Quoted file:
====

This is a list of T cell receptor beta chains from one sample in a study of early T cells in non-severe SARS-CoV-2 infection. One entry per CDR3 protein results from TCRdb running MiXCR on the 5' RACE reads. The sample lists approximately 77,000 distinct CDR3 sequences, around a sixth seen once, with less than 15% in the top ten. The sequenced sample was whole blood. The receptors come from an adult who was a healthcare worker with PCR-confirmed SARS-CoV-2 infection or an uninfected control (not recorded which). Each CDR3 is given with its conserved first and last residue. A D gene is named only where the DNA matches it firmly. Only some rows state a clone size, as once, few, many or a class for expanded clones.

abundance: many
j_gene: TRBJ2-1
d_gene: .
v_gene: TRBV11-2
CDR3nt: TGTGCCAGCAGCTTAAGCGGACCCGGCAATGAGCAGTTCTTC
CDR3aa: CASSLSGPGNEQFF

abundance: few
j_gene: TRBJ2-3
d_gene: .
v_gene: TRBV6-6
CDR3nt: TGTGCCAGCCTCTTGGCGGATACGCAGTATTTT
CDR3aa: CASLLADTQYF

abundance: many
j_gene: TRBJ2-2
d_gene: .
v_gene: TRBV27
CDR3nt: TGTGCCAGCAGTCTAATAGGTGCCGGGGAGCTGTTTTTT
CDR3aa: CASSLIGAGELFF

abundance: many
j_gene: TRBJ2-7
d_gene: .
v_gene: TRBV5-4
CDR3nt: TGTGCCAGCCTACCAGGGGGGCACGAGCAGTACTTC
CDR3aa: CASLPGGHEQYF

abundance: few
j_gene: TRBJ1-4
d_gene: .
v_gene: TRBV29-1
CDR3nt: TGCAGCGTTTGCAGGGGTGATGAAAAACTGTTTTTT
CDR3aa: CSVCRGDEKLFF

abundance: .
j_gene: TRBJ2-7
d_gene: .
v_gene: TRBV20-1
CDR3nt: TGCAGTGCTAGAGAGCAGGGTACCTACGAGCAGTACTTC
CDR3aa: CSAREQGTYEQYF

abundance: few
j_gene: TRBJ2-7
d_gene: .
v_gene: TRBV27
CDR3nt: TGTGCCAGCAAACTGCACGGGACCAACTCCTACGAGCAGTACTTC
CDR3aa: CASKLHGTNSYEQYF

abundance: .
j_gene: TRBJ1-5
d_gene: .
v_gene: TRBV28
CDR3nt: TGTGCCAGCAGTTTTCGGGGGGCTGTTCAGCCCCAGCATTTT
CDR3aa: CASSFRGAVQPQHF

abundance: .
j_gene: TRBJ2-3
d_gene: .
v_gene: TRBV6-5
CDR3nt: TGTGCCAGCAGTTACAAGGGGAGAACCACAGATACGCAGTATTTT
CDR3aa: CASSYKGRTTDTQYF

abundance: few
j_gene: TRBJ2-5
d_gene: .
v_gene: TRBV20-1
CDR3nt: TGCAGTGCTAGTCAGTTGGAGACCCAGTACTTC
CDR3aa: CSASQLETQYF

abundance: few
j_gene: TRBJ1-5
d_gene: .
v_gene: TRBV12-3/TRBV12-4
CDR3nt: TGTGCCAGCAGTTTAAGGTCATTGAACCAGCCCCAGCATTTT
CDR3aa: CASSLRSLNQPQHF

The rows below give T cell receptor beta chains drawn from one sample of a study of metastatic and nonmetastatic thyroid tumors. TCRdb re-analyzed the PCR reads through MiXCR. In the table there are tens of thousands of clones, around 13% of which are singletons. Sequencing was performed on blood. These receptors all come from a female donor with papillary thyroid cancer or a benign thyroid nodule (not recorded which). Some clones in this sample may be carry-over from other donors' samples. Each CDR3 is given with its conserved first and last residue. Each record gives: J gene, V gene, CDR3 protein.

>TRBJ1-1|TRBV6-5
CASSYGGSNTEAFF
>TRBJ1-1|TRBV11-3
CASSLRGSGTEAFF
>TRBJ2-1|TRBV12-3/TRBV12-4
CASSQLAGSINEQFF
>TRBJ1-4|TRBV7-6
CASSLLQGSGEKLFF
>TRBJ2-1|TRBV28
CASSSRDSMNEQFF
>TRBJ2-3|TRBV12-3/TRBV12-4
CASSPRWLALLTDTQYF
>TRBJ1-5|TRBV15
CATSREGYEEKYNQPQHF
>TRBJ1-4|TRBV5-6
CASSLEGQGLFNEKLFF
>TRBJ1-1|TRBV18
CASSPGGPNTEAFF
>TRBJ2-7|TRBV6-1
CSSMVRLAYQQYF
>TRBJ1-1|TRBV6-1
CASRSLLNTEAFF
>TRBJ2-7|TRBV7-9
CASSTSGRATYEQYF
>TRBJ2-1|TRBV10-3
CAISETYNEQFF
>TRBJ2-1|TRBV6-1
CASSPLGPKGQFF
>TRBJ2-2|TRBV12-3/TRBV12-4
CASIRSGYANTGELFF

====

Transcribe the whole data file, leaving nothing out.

This is a list of T cell receptor beta chains from one sample in a study of early T cells in non-severe SARS-CoV-2 infection. One entry per CDR3 protein results from TCRdb running MiXCR on the 5' RACE reads. The sample lists approximately 77,000 distinct CDR3 sequences, around a sixth seen once, with less than 15% in the top ten. The sequenced sample was whole blood. The receptors come from an adult who was a healthcare worker with PCR-confirmed SARS-CoV-2 infection or an uninfected control (not recorded which). Each CDR3 is given with its conserved first and last residue. A D gene is named only where the DNA matches it firmly. Only some rows state a clone size, as once, few, many or a class for expanded clones.

abundance: many
j_gene: TRBJ2-1
d_gene: .
v_gene: TRBV11-2
CDR3nt: TGTGCCAGCAGCTTAAGCGGACCCGGCAATGAGCAGTTCTTC
CDR3aa: CASSLSGPGNEQFF

abundance: few
j_gene: TRBJ2-3
d_gene: .
v_gene: TRBV6-6
CDR3nt: TGTGCCAGCCTCTTGGCGGATACGCAGTATTTT
CDR3aa: CASLLADTQYF

abundance: many
j_gene: TRBJ2-2
d_gene: .
v_gene: TRBV27
CDR3nt: TGTGCCAGCAGTCTAATAGGTGCCGGGGAGCTGTTTTTT
CDR3aa: CASSLIGAGELFF

abundance: many
j_gene: TRBJ2-7
d_gene: .
v_gene: TRBV5-4
CDR3nt: TGTGCCAGCCTACCAGGGGGGCACGAGCAGTACTTC
CDR3aa: CASLPGGHEQYF

abundance: few
j_gene: TRBJ1-4
d_gene: .
v_gene: TRBV29-1
CDR3nt: TGCAGCGTTTGCAGGGGTGATGAAAAACTGTTTTTT
CDR3aa: CSVCRGDEKLFF

abundance: .
j_gene: TRBJ2-7
d_gene: .
v_gene: TRBV20-1
CDR3nt: TGCAGTGCTAGAGAGCAGGGTACCTACGAGCAGTACTTC
CDR3aa: CSAREQGTYEQYF

abundance: few
j_gene: TRBJ2-7
d_gene: .
v_gene: TRBV27
CDR3nt: TGTGCCAGCAAACTGCACGGGACCAACTCCTACGAGCAGTACTTC
CDR3aa: CASKLHGTNSYEQYF

abundance: .
j_gene: TRBJ1-5
d_gene: .
v_gene: TRBV28
CDR3nt: TGTGCCAGCAGTTTTCGGGGGGCTGTTCAGCCCCAGCATTTT
CDR3aa: CASSFRGAVQPQHF

abundance: .
j_gene: TRBJ2-3
d_gene: .
v_gene: TRBV6-5
CDR3nt: TGTGCCAGCAGTTACAAGGGGAGAACCACAGATACGCAGTATTTT
CDR3aa: CASSYKGRTTDTQYF

abundance: few
j_gene: TRBJ2-5
d_gene: .
v_gene: TRBV20-1
CDR3nt: TGCAGTGCTAGTCAGTTGGAGACCCAGTACTTC
CDR3aa: CSASQLETQYF

abundance: few
j_gene: TRBJ1-5
d_gene: .
v_gene: TRBV12-3/TRBV12-4
CDR3nt: TGTGCCAGCAGTTTAAGGTCATTGAACCAGCCCCAGCATTTT
CDR3aa: CASSLRSLNQPQHF

The rows below give T cell receptor beta chains drawn from one sample of a study of metastatic and nonmetastatic thyroid tumors. TCRdb re-analyzed the PCR reads through MiXCR. In the table there are tens of thousands of clones, around 13% of which are singletons. Sequencing was performed on blood. These receptors all come from a female donor with papillary thyroid cancer or a benign thyroid nodule (not recorded which). Some clones in this sample may be carry-over from other donors' samples. Each CDR3 is given with its conserved first and last residue. Each record gives: J gene, V gene, CDR3 protein.

>TRBJ1-1|TRBV6-5
CASSYGGSNTEAFF
>TRBJ1-1|TRBV11-3
CASSLRGSGTEAFF
>TRBJ2-1|TRBV12-3/TRBV12-4
CASSQLAGSINEQFF
>TRBJ1-4|TRBV7-6
CASSLLQGSGEKLFF
>TRBJ2-1|TRBV28
CASSSRDSMNEQFF
>TRBJ2-3|TRBV12-3/TRBV12-4
CASSPRWLALLTDTQYF
>TRBJ1-5|TRBV15
CATSREGYEEKYNQPQHF
>TRBJ1-4|TRBV5-6
CASSLEGQGLFNEKLFF
>TRBJ1-1|TRBV18
CASSPGGPNTEAFF
>TRBJ2-7|TRBV6-1
CSSMVRLAYQQYF
>TRBJ1-1|TRBV6-1
CASRSLLNTEAFF
>TRBJ2-7|TRBV7-9
CASSTSGRATYEQYF
>TRBJ2-1|TRBV10-3
CAISETYNEQFF
>TRBJ2-1|TRBV6-1
CASSPLGPKGQFF
>TRBJ2-2|TRBV12-3/TRBV12-4
CASIRSGYANTGELFF